“The front ends” of The Market @ Macys and Story were “too similar and a little bit confusing,so there is going to be entirely new branding around The Market,” said Muley. “It is all about how does it play with Story in a better way and how are we going to source and curate different types of products.”
Retailers Get Personal
Photo booths, in-home installation and tutorials and all-inclusive apparel collections are bringing personalization to retail and to the home.
Among the examples seen at the show:
- Former Apple, Target and J.C. Penney Executive Ron Johnson’s concierge-like start-up Enjoy is taking personalization into the home with a service as it expands from the U.S. to the U.K. through partnerships with AT&T, speaker maker Sonos, British mobile operator EE and others, Enjoy has an online mobile store where customers can shop for devices and receive same-day delivery. They also can have an Enjoy technician deliver the item and help with a free set-up. And a technician can return to set up and install
- Lego plans to increasingly add personal touches to its more than 600 stores. It will to expand the Mini Figure Factory — an in-store service that allows consumers to create customized figures — beyond the current six locations, said Martin Urrutia Islas, Head of Retail Innovation. And it will expand use of its Lego Mosaic Maker, a photo booth-sized machine that converts the user’s image into a mosaic rendition interpreted in shaded Lego bricks that is packaged with a set to build it.
“Personalization is what it is all about now because that is what gets people into the stores and it helps raise awareness of our brand” that can help spur Lego product sales at other retailers, Urruita Islas said.
In the growing all-inclusive apparel market, direct-to-consumer women’s swimwear supplier Summersalt, which took 1.5 million fittings from 10,000 women to design its size 0-22 line, expanded distribution in December to Nordstrom with 15 pieces and is moving into sleep and travelwear with a similar approach.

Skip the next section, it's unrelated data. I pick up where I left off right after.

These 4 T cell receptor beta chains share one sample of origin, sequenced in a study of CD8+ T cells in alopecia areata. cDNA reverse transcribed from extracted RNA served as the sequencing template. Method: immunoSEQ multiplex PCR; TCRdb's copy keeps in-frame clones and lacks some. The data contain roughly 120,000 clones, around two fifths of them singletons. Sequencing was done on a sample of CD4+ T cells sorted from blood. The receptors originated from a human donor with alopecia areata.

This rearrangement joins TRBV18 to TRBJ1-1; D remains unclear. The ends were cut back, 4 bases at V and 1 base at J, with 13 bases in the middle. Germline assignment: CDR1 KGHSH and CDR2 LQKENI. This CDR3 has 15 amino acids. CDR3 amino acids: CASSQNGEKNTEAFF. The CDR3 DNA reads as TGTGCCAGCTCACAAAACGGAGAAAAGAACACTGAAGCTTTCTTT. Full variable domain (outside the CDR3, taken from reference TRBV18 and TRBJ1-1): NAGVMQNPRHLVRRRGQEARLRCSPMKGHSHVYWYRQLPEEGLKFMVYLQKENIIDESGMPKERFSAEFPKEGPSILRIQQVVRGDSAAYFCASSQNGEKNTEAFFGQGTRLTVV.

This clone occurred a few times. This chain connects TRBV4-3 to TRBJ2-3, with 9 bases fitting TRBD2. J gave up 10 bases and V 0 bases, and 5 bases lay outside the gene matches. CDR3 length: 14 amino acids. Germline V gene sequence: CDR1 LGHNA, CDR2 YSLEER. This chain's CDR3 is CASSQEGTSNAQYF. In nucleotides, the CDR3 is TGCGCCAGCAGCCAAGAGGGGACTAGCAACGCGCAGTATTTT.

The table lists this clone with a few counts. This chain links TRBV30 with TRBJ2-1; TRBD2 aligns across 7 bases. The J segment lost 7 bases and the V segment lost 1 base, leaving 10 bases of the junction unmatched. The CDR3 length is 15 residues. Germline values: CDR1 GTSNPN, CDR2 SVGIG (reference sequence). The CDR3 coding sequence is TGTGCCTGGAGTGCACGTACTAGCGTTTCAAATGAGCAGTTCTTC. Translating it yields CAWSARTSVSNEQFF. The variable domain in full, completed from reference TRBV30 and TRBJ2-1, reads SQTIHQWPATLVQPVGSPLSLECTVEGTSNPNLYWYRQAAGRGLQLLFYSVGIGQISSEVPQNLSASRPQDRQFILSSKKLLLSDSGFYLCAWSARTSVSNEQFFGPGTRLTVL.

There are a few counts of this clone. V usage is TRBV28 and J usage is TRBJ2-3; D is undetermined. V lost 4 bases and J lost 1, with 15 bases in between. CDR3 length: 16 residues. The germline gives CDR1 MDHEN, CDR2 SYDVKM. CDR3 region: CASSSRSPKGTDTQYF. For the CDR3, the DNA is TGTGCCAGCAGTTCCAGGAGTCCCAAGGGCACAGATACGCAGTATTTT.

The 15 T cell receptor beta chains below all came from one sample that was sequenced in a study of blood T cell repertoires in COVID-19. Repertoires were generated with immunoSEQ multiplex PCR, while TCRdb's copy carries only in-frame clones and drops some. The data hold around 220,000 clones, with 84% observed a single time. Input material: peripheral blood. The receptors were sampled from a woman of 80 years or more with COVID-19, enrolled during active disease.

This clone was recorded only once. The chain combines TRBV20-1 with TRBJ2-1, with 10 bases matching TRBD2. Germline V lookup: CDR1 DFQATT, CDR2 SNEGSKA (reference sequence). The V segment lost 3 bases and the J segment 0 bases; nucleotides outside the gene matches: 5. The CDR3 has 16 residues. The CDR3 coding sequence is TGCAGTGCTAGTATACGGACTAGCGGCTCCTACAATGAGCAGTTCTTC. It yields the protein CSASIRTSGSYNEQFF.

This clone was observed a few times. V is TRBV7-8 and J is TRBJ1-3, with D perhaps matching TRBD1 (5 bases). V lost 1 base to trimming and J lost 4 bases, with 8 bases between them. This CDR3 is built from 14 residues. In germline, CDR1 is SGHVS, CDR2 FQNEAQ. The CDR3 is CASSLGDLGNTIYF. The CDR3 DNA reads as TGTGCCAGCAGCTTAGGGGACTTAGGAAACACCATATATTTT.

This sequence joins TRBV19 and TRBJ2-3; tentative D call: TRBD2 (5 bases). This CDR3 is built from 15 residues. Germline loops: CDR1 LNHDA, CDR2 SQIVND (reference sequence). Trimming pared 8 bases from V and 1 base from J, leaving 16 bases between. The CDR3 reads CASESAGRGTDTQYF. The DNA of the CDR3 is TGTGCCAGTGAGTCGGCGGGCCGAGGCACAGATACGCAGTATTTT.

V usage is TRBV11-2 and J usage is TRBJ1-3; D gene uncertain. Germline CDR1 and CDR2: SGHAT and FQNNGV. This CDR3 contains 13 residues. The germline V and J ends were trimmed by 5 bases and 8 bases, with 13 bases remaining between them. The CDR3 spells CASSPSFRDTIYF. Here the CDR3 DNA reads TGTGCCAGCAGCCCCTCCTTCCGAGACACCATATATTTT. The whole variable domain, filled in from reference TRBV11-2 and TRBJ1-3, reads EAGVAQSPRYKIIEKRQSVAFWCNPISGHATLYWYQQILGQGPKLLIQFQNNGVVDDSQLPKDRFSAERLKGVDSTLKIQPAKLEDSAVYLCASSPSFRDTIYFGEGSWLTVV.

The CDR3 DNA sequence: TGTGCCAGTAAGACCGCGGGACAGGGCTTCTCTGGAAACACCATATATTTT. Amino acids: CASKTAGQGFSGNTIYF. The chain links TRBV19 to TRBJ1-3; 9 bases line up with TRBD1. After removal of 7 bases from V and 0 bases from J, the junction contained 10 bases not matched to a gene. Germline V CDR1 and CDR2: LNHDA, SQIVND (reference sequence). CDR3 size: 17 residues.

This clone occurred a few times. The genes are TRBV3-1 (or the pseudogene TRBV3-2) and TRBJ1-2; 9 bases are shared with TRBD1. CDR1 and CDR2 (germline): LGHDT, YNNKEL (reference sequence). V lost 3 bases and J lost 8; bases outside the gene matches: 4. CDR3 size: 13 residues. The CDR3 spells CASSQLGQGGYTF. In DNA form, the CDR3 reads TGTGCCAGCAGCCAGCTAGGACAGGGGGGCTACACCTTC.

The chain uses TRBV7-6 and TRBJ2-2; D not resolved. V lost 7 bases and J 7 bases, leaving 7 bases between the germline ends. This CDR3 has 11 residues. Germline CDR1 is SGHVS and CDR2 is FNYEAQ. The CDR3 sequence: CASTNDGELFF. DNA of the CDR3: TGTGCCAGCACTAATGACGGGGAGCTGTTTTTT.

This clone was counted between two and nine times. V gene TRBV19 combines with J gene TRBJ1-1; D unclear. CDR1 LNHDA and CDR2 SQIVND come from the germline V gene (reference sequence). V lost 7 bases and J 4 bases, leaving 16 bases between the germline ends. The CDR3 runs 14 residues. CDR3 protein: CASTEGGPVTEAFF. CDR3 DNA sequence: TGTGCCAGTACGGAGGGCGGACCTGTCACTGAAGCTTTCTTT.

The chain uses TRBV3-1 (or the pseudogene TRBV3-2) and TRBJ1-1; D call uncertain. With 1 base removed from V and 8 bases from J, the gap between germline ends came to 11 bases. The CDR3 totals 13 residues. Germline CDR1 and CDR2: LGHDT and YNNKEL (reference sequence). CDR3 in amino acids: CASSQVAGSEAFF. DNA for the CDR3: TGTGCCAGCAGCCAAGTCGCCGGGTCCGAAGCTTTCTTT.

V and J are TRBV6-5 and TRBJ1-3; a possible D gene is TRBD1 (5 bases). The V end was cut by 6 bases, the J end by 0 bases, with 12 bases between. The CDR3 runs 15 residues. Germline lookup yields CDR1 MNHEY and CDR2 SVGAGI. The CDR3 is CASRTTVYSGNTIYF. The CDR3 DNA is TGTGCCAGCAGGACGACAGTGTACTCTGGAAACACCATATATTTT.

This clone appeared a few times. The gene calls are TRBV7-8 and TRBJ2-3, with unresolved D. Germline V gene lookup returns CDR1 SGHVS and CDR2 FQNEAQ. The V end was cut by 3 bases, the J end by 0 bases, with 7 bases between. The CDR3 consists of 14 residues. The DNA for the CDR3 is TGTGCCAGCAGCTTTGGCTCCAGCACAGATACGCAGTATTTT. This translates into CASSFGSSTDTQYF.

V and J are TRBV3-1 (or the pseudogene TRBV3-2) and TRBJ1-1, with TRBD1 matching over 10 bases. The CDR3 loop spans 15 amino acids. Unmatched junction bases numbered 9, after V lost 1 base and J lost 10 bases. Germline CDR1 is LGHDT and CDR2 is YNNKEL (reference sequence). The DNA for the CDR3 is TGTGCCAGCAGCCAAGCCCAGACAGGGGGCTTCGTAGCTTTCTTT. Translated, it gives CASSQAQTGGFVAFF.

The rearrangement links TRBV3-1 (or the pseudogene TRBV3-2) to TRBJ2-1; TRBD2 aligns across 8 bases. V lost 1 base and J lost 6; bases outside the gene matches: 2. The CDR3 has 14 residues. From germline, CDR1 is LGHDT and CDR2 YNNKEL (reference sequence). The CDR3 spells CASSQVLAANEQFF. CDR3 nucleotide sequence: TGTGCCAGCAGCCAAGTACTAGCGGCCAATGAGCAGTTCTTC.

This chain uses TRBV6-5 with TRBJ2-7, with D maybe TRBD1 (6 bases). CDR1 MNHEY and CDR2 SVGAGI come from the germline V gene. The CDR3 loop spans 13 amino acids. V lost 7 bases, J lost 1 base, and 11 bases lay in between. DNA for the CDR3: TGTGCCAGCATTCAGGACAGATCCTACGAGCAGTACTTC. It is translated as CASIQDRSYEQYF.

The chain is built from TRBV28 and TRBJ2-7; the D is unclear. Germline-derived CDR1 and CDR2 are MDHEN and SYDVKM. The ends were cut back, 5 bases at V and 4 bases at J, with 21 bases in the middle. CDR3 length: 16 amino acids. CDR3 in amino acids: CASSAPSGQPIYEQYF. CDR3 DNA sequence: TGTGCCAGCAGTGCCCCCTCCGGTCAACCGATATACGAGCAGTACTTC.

Sustainability is becoming a requirement of the retail business as consumers increasingly include this factor in their buying decisions.
Macy’s has a group within the company dedicated to setting sustainability standards both for the stores and its suppliers stretching from materials to the factory floor.
And licensors are increasingly building requirements into their agreements, says Marissa Pagnani McGowan, VP of Corporate Responsibility at PVH Corp. PVH, which owns the Tommy Hilfiger and Calvin Klein brands, is gradually building a sustainability program for licensees carrying requirements that are being implemented as agreements are up for renewal. Among these are that apparel contain at least 50% cotton produced as part of the Better Cotton Initiative, which is designed to reduce water and chemical use in manufacturing and protect working conditions.
PVH is working with its largest licensee, G-III Apparel, on a program that would be fully implemented for core brands and licensees by 2025. The requirements also will extend to labels being made from recycled materials.
“Our licensing group doesn’t want to make claims about capabilities or products as a brand unless it permeates across the entire licensing platform,” McGowan said.